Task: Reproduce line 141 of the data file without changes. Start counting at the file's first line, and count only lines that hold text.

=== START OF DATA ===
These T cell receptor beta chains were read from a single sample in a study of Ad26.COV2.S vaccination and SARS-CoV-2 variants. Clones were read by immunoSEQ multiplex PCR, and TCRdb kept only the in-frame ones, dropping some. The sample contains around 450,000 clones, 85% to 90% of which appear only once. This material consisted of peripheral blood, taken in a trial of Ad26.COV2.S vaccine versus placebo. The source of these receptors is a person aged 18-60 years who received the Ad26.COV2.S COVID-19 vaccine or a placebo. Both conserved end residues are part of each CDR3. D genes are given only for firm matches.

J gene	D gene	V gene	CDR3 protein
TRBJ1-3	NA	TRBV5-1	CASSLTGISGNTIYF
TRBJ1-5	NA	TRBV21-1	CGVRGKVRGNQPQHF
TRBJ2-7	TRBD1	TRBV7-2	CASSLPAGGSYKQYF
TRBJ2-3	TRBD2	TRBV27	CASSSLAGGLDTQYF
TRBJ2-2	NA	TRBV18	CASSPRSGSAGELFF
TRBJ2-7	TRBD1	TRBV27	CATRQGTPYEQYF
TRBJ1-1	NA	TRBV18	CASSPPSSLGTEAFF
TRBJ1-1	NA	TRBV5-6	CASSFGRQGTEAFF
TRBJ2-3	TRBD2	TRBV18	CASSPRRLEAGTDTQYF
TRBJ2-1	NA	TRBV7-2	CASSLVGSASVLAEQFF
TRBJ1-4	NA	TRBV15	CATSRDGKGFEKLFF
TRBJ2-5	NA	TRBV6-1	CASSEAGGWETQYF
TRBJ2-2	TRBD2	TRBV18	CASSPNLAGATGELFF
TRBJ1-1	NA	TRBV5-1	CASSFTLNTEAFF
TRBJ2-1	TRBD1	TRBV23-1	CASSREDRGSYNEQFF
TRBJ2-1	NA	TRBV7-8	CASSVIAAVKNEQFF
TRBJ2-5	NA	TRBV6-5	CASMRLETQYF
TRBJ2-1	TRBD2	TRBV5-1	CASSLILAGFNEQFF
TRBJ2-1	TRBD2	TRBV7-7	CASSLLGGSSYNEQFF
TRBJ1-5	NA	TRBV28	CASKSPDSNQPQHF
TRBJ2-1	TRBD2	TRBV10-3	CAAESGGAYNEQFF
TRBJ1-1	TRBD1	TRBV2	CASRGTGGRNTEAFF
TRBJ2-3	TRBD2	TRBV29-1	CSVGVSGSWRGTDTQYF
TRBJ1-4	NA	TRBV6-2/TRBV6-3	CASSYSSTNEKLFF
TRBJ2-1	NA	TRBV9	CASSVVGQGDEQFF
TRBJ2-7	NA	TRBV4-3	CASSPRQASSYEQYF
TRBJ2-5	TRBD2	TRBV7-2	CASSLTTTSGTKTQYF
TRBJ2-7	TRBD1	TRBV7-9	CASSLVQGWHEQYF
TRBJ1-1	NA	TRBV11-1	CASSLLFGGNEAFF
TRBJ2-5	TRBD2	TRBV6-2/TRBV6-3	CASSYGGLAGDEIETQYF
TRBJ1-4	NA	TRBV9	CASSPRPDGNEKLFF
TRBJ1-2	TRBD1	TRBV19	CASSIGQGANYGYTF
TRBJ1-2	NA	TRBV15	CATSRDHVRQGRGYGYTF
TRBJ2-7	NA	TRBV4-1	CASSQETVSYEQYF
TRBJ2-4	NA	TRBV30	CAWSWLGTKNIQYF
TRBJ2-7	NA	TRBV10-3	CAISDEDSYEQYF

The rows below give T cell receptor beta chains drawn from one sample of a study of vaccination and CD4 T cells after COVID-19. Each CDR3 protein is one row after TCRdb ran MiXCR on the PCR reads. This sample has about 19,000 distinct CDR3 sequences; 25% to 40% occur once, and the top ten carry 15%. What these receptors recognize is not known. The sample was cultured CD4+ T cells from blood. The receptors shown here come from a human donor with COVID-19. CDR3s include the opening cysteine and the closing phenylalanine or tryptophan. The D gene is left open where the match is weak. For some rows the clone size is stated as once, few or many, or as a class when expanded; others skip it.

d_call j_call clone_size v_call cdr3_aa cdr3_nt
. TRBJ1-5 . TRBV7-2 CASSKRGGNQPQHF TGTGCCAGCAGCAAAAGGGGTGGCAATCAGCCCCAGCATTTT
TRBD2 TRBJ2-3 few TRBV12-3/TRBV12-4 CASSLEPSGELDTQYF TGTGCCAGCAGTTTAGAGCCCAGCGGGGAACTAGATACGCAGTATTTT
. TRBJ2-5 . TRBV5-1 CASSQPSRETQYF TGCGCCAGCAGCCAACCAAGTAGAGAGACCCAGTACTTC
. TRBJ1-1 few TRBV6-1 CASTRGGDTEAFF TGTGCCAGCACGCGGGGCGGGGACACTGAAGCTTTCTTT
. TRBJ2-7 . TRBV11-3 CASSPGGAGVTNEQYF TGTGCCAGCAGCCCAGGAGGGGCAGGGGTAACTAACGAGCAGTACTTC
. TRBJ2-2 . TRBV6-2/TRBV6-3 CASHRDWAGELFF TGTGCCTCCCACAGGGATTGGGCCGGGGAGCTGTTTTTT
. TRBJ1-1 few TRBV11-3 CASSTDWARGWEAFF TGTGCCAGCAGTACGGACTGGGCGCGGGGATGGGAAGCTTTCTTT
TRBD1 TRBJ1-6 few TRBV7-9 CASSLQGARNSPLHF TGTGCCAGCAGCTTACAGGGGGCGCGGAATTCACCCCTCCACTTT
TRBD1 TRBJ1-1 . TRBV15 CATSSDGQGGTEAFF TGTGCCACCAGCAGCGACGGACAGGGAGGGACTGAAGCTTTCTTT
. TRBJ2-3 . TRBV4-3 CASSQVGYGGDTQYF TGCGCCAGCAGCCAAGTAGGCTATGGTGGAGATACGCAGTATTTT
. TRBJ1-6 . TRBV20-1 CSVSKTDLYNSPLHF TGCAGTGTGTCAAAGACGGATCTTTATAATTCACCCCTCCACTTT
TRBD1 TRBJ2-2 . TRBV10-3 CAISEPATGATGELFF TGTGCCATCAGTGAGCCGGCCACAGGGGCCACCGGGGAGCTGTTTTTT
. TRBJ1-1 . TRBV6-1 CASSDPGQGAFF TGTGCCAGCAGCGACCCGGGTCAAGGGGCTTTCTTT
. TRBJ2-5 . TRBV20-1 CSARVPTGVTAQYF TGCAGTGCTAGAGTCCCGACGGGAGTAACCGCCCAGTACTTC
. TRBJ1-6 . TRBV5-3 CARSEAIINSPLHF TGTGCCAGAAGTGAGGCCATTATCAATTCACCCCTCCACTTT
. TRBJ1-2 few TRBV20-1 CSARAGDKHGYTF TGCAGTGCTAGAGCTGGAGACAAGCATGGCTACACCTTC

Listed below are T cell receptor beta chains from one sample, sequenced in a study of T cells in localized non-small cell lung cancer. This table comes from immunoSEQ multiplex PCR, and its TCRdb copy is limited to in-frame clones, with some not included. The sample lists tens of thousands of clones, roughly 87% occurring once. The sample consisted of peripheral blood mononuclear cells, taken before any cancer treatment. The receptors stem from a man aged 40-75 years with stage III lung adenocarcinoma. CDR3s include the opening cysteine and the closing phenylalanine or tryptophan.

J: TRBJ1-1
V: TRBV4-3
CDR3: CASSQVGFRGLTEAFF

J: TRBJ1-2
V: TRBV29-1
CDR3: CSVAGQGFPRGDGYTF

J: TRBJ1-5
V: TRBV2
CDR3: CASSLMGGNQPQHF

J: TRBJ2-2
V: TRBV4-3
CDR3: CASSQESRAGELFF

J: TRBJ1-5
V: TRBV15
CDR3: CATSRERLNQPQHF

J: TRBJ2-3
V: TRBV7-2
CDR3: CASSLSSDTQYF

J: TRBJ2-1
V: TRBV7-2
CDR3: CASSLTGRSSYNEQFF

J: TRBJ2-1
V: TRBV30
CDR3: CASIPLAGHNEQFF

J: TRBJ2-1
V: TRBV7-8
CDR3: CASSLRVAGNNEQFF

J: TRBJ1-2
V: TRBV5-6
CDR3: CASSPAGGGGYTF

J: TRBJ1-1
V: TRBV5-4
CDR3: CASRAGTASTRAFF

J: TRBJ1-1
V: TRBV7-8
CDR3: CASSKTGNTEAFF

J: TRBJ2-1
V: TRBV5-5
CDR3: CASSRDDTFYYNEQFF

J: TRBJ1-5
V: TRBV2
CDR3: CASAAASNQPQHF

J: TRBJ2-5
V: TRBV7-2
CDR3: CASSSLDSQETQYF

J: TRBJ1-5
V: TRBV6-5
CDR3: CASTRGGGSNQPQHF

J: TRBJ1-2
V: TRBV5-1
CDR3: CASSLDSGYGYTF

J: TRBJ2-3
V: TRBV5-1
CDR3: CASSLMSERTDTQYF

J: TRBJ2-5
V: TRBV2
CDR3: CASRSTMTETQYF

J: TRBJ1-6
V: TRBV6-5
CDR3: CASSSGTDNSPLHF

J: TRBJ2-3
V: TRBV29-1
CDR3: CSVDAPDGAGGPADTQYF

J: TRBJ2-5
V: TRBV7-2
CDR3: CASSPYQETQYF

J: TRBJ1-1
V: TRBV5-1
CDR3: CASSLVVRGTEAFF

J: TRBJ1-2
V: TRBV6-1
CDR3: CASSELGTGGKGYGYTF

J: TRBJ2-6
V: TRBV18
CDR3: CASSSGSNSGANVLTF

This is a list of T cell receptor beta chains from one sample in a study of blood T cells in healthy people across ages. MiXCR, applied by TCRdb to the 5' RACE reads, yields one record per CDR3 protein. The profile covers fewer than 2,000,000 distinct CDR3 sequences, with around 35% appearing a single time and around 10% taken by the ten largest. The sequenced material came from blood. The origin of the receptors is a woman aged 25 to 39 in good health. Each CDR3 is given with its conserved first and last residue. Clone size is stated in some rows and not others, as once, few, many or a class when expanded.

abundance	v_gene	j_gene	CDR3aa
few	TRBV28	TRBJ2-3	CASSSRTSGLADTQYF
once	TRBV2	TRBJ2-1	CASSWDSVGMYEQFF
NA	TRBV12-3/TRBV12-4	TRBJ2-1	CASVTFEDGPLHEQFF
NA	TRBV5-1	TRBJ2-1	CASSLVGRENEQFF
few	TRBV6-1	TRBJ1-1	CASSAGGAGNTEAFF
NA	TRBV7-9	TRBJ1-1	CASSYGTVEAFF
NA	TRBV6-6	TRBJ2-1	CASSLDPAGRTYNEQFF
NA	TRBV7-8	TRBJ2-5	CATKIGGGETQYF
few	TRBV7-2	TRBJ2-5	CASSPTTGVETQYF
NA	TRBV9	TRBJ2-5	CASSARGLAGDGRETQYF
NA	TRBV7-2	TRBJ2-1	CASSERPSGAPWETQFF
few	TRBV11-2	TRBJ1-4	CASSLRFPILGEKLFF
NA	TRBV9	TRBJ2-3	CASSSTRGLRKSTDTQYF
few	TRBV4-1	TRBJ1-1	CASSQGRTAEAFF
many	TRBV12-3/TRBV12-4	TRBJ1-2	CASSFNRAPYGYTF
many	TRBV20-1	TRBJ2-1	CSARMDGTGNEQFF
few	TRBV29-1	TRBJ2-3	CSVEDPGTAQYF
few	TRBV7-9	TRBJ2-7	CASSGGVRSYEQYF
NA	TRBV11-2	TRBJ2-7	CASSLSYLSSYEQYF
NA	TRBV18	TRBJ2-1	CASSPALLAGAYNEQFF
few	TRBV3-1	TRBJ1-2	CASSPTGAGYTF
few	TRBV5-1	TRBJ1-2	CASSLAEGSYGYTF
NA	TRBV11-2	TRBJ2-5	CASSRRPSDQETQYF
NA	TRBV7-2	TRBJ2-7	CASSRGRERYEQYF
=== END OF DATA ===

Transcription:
NA	TRBV6-6	TRBJ2-1	CASSLDPAGRTYNEQFF